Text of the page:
Arts: The elegant art of the Tabwa has only been considered distinct for about 30 years. The majority of pieces collected prior to the 1970's were identified as Luba, who are their neighbors to the west. Tabwa art is produced primarily to venerate ancestors, and in that respect it reflects one of the most predominant of Congo ideals. The Tabwa produce small to mid-size ancestor statues, which often feature beautiful triangular scarifications thought to represent the new moon; long, braided hairdos which can extend down the back almost to the waist; and a curious mouth posture with protruding tongue. Often the face appears to be looking slightly skyward, eyes wide open. These ancestor carvings, called "mikisi, and the rituals associated with them, allow certain families and traditional leaders to consolidate their power, using the"special" knowledge of the ancestors to their advantage. It boils down, in many ways, to the politics of fear, West African-style. Unlike the Luba, whose statuary is predominantly female, the Tabwa carve both male and female figures. Another reflection of their recent Congo heritage is the production of small prestige objects like combs, stools, and small ivory and bone figures. Though a few impressive helmet masks do exist, their purpose is unknown. Their appearance strongly parallels that of their statuary. Tabwa statues are among the most charming in all the Congo, though masterpieces are rare. History: The distant history of the Tabwa is lost. Even their presence in the Congo and their consolidation as "one people" under the name "Tabwa" is poorly documented. It is thought that they originated somewhere in East Africa, perhaps Tanzania, and fled across Lake Tanganyika in small groups to escape famine and wars. Once in the Congo, small villages popped up along the western shores of the lake, and over time they came under the power and influence of the Luba. It is ironic that unrest in the eastern Congo, brought on mostly by refugees from the Rwandan civil war, has led to so much chaos that many Tabwa now find themselves crossing back across the lake into Tanzania, in yet another search for peace.

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Punu (Puno) People

Punu (Puno) People


Location: Southern Gabon, Republic of the Congo

Population: 40,000

Arts and History: The arts of the Punu reflect the area in which they live, where the veneration of ancestral remains is the source of much of the art. Masks are the primary mode of expression for the Punu. Like their neighbors the Fang and Kota, there are some impressive statues thought to have a "guardian" function. Though rare, these statues can be extremely beautiful. The famous, one might even say ubiquitous, face masks are worn with a colorful full-body costume. Though many have an Asian-like expression, no such connection has been established. Known as "duma" or "mvudi," masks represent a female guardian spirit, and are danced at the initiation of young girls, funerary rites, and ancestor rituals. In the "Mukui" society, the masked performer, sometimes on stilts, performs at a dance of the full moon. Punu masks are characterized by a white, kaolin-covered face, a diamond shaped scar on the forehead, and full lips. These masks are highly-stylized and strikingly three-dimensional, though there is little variation in appearance from mask to mask. History: Little is known of Punu history, though they are thought to have moved into the area from the north. They are of Bantu stock, and bloodlines of the Bantu, in general, can be traced back at least 2000 years. The Bantu, who perhaps arose in the far eastern portion of modern-day Nigeria, displaced hundreds of indigenous cultures in their rapid expansion to become the dominant linguistic group in all of Africa.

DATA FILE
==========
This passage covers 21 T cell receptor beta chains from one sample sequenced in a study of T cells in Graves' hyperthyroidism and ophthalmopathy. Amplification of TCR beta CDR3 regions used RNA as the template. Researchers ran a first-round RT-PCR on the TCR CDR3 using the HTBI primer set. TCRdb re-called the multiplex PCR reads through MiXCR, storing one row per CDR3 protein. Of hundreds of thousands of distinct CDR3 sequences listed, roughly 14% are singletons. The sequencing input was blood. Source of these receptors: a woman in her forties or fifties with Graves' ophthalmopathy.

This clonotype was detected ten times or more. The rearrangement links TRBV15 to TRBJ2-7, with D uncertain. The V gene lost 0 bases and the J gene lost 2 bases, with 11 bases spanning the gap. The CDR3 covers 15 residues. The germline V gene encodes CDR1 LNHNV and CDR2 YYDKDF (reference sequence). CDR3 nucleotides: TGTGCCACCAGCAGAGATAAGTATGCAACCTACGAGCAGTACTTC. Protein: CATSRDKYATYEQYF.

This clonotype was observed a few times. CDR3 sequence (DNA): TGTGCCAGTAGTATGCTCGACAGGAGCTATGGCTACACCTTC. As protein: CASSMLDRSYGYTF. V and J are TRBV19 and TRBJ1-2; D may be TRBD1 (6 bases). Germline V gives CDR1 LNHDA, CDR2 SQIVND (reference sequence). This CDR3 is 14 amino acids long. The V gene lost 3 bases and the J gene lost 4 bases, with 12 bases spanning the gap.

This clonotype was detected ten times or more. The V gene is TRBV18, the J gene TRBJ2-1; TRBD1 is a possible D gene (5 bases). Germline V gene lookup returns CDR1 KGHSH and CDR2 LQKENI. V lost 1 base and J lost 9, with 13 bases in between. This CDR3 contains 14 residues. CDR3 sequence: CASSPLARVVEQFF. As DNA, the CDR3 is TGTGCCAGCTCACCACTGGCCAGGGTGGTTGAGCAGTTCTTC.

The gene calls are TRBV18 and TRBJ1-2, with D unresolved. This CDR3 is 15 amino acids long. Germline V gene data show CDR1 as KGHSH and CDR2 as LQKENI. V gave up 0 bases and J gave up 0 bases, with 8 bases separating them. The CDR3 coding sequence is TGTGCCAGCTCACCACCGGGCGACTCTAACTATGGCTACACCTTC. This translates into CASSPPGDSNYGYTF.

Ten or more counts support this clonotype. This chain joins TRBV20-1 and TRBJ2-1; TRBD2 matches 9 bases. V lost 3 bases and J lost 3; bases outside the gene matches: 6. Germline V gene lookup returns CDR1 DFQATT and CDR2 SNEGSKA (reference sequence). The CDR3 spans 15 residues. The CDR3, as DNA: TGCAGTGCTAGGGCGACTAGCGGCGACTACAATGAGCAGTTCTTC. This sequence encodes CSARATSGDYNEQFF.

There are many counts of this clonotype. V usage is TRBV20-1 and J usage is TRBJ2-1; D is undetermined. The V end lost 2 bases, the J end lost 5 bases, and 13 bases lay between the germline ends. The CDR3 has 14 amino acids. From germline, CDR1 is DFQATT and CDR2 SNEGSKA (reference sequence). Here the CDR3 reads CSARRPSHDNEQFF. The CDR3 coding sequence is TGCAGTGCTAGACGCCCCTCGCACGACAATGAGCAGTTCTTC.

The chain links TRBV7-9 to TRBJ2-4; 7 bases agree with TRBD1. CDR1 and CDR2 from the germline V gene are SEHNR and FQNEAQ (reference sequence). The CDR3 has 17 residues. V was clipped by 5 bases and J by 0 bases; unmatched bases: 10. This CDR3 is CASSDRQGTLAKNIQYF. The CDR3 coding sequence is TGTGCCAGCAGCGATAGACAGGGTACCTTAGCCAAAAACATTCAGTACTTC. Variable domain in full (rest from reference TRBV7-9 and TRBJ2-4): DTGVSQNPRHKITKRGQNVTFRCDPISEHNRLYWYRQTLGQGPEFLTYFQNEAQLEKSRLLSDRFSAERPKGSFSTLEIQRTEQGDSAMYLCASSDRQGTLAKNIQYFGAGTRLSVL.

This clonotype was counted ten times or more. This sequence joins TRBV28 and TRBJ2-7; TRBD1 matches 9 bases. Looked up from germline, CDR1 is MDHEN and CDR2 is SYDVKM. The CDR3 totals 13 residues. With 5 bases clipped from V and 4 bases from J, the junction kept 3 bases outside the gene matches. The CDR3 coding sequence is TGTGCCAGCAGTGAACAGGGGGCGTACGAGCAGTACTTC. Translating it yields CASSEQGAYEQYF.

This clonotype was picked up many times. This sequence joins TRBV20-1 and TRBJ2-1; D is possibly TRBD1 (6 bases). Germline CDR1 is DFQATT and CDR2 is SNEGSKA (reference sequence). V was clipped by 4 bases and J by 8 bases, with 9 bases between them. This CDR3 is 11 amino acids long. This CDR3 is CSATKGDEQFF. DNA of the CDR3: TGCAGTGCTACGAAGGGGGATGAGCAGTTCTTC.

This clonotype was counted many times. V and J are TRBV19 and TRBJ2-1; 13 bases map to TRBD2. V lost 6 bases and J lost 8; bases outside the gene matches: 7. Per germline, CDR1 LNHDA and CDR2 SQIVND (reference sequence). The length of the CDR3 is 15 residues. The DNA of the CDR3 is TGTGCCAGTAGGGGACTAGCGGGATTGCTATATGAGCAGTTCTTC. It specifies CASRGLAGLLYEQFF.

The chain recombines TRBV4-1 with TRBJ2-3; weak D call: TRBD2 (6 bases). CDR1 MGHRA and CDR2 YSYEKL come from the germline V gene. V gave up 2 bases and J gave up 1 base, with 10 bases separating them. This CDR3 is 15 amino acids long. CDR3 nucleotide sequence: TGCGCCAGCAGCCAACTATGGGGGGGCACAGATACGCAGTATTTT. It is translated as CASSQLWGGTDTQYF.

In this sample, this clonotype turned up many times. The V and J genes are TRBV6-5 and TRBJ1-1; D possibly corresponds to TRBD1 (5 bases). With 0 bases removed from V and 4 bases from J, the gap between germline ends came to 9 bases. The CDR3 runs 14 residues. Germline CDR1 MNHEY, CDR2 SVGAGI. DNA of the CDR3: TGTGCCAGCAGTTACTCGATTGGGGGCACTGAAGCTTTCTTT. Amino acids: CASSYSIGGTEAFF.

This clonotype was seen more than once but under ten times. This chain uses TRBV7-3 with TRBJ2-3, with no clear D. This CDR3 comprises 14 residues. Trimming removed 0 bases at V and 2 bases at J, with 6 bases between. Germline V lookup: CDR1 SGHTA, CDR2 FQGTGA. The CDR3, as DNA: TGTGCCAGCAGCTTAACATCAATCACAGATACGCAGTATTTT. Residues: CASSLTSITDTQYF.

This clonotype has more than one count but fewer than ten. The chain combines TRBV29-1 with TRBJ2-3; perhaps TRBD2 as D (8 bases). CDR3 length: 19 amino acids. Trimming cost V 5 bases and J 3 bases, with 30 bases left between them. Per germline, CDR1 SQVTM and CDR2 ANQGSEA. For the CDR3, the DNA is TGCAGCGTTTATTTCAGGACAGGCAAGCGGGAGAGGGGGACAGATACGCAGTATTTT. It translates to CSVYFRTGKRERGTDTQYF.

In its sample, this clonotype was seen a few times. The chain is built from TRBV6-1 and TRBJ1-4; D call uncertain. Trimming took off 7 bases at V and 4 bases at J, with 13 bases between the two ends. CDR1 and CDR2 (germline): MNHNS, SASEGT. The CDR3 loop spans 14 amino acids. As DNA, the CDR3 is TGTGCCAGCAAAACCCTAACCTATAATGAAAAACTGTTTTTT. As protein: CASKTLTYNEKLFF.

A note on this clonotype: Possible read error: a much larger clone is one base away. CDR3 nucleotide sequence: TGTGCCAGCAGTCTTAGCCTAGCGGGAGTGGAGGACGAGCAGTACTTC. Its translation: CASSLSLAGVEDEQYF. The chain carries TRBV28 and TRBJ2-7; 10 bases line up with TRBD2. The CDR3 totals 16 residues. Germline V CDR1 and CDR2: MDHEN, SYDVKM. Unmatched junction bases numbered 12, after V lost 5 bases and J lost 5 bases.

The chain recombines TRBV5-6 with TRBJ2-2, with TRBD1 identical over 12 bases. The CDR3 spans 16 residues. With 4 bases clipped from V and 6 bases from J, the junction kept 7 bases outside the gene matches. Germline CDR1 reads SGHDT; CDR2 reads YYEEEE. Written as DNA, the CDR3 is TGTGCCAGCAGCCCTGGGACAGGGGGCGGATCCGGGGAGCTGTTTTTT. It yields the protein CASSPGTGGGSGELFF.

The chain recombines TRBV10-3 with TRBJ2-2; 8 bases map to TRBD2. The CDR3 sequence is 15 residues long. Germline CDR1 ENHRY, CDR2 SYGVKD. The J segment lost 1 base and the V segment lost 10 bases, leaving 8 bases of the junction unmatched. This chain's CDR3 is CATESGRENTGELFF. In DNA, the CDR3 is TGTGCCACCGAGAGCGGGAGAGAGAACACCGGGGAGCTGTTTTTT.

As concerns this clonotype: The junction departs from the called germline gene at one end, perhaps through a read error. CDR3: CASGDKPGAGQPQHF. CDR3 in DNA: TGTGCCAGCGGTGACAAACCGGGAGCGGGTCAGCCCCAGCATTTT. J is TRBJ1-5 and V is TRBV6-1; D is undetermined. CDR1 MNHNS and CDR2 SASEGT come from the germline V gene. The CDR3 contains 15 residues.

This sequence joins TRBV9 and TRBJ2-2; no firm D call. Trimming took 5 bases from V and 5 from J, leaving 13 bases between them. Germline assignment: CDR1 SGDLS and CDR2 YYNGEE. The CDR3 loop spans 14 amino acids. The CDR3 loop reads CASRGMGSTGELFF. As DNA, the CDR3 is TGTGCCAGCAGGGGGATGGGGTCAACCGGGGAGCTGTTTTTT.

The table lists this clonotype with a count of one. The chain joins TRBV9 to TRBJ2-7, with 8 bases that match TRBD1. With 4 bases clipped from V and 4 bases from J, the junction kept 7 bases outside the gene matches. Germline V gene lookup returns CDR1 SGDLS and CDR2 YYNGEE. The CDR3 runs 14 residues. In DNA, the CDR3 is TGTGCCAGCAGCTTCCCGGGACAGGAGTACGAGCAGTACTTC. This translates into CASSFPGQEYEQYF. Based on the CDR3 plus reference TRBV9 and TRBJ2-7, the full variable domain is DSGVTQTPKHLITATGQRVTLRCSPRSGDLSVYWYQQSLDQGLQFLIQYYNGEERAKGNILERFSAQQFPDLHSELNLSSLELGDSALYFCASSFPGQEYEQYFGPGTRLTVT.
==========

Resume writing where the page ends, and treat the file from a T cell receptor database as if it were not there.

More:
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Ekonde (Mongo-Ekonde, Ekonda) People

Ekonde (Mongo-Ekonde, Ekonda) People

Location: Kasai Region of the Democratic Rep of the Congo

Population: Uncertain, but at least 1,000,000

Arts and History: The Ekonde, a sub-group of the Mongo, are known mostly for their elegant copper anklet-form currency, though so little is actually known about them that it is possible that they could also have been worn for special occasions, like weddings. Their infrequent use was most-likely restricted to "bride price" transactions, serving not only as gifts between families but also to settle disputes which might arise surrounding the subject of marriage. They essentially are "prestige" objects. According to the Encyclopedia Britannica the Mongo "are any of several peoples living in the African equatorial forest, south of the main Congo River bend and north of the Kasai and Sankuru rivers in Congo (Kinshasa). They include numerous ethnic groups such as the Bokote, Ekonda, Bolia, Sengele, Ntomba, Ndengese, Songomeno, Mbole, Bongandu, Boyela, Nkutu, and Tetela-Kusu. They speak dialects of a common language, Mongo or Nkundo, from the Benue-Congo branch of the Niger-Congo languages. Many groups are disappearing because of falling birth rates." Arts of the Mongo and their relatives, exist mostly in "oral" form, with songs and the dances associated with them dominant. Considering the fact that the Mongo peoples are one of the largest ethnic groups in the Congo Basin it is surprising that relatively few forms of the so-called "plastic arts" exist.